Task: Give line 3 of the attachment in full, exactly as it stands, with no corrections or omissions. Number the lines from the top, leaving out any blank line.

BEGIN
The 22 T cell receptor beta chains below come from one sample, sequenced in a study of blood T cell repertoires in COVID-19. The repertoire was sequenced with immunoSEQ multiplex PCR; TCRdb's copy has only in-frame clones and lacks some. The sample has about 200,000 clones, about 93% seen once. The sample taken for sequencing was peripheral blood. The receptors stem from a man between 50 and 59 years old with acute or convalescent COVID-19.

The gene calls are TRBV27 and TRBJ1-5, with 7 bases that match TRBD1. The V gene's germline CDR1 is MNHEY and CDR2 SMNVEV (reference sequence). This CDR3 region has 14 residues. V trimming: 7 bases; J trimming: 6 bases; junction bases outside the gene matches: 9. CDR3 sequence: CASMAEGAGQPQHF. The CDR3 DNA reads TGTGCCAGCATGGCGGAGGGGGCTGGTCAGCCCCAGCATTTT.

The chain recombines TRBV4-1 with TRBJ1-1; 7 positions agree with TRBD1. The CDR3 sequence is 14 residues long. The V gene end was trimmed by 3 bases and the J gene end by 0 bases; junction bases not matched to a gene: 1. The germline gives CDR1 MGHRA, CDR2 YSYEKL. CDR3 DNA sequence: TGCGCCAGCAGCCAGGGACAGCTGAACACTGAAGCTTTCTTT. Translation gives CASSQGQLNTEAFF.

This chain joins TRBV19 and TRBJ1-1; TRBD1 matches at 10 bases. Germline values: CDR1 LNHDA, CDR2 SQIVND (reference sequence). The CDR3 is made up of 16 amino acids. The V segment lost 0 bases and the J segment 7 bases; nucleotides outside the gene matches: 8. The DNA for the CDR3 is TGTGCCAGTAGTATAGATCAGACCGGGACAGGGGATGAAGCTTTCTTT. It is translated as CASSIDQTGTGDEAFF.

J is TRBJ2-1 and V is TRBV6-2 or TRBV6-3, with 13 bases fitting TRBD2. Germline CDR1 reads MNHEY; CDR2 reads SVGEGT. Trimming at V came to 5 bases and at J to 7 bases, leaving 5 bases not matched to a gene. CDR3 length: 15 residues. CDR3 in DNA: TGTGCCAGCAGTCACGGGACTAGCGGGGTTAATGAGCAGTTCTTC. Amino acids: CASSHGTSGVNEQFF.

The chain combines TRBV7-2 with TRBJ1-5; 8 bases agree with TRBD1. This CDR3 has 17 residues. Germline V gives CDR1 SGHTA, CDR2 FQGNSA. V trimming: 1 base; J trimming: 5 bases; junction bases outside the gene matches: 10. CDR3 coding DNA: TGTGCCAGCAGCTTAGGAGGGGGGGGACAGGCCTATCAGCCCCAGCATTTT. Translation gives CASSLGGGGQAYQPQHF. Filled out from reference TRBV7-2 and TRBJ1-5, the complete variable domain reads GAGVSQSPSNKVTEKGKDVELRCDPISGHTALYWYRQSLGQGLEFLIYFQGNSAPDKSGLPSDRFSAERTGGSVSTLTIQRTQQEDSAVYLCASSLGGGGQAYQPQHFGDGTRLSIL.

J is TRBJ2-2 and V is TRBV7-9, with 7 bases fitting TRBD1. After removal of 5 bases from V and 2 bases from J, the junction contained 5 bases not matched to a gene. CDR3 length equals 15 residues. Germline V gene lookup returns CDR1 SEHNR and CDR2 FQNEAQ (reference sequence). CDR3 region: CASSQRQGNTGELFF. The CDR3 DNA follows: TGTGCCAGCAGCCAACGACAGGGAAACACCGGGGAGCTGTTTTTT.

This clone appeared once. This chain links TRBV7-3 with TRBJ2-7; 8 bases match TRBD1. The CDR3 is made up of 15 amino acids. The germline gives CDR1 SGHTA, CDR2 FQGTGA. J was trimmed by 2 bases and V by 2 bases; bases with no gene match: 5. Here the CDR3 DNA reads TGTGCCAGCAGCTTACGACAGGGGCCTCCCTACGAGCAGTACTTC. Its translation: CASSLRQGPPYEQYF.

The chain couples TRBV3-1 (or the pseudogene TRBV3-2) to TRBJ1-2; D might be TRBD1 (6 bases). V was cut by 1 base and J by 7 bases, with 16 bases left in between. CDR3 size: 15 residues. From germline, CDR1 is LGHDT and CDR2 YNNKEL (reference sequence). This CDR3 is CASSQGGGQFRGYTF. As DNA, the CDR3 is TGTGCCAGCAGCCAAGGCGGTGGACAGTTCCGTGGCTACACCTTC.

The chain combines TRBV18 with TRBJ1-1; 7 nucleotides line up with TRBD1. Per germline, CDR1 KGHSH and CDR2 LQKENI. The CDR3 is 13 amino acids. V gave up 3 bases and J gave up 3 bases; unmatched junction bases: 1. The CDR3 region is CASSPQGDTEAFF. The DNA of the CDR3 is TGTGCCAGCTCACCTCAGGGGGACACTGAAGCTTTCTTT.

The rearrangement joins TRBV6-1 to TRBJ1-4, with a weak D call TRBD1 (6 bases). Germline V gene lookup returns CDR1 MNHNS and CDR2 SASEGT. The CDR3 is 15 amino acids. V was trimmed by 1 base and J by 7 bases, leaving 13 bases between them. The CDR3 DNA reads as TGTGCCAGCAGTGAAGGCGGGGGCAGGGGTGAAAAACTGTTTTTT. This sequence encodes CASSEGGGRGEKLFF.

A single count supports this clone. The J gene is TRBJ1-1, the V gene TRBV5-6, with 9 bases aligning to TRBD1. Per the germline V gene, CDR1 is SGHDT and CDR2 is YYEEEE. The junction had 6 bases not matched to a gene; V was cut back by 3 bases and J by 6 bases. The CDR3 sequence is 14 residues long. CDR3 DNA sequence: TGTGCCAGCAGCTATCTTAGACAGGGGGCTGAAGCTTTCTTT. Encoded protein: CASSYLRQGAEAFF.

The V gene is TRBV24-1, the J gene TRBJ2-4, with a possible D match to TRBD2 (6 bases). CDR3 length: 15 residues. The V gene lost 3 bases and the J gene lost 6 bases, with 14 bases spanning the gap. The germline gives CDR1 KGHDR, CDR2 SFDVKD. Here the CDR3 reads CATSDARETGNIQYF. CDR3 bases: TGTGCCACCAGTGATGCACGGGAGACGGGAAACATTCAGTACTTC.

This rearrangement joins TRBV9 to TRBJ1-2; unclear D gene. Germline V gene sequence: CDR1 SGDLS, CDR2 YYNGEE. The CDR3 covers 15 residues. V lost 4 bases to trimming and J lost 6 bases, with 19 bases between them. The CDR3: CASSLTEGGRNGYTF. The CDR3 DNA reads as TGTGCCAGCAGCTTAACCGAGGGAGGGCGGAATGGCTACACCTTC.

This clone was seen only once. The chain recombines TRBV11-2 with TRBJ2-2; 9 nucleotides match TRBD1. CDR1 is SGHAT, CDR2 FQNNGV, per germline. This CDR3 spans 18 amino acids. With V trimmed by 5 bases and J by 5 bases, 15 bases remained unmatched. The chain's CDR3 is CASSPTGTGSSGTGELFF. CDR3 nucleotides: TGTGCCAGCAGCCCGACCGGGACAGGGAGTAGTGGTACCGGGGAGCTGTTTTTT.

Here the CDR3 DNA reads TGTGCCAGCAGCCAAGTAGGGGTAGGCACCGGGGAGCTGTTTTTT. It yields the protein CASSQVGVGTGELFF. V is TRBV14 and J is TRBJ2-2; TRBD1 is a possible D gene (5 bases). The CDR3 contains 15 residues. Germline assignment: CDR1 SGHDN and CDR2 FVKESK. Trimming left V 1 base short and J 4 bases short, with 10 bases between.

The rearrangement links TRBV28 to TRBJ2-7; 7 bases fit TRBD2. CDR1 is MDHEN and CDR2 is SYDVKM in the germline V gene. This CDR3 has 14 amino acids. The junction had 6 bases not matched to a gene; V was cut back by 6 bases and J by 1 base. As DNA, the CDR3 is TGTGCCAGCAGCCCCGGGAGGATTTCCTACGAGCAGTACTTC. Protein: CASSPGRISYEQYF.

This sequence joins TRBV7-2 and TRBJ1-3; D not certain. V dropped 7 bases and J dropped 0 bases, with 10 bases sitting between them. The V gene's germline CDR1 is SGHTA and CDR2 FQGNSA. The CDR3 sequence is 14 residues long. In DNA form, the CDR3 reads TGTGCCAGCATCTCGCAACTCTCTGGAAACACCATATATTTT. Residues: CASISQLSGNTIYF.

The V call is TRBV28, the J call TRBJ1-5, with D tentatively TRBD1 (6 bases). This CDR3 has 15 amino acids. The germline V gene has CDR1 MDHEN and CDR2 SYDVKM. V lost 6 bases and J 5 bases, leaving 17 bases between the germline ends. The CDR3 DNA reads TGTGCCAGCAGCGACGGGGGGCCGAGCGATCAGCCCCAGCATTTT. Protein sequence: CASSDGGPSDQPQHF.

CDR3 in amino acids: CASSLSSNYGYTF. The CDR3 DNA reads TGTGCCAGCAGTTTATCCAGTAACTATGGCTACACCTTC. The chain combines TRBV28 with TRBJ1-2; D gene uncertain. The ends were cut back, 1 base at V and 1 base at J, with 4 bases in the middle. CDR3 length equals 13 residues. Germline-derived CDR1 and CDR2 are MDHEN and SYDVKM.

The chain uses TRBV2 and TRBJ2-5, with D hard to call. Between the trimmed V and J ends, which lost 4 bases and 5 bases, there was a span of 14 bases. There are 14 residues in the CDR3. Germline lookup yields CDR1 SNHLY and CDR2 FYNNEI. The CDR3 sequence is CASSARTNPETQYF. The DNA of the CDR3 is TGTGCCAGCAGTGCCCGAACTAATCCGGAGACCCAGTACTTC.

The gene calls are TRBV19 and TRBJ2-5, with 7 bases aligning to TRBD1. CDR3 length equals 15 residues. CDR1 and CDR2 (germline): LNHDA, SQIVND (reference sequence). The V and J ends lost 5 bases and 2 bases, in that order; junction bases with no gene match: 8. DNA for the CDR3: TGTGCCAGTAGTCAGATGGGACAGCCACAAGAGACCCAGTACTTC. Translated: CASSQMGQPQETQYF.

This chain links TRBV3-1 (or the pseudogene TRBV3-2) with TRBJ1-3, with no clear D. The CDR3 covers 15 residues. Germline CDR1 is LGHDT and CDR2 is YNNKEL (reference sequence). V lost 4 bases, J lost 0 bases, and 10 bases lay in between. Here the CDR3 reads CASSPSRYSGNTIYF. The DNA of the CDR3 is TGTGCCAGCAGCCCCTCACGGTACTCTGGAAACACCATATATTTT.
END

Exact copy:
The chain recombines TRBV4-1 with TRBJ1-1; 7 positions agree with TRBD1. The CDR3 sequence is 14 residues long. The V gene end was trimmed by 3 bases and the J gene end by 0 bases; junction bases not matched to a gene: 1. The germline gives CDR1 MGHRA, CDR2 YSYEKL. CDR3 DNA sequence: TGCGCCAGCAGCCAGGGACAGCTGAACACTGAAGCTTTCTTT. Translation gives CASSQGQLNTEAFF.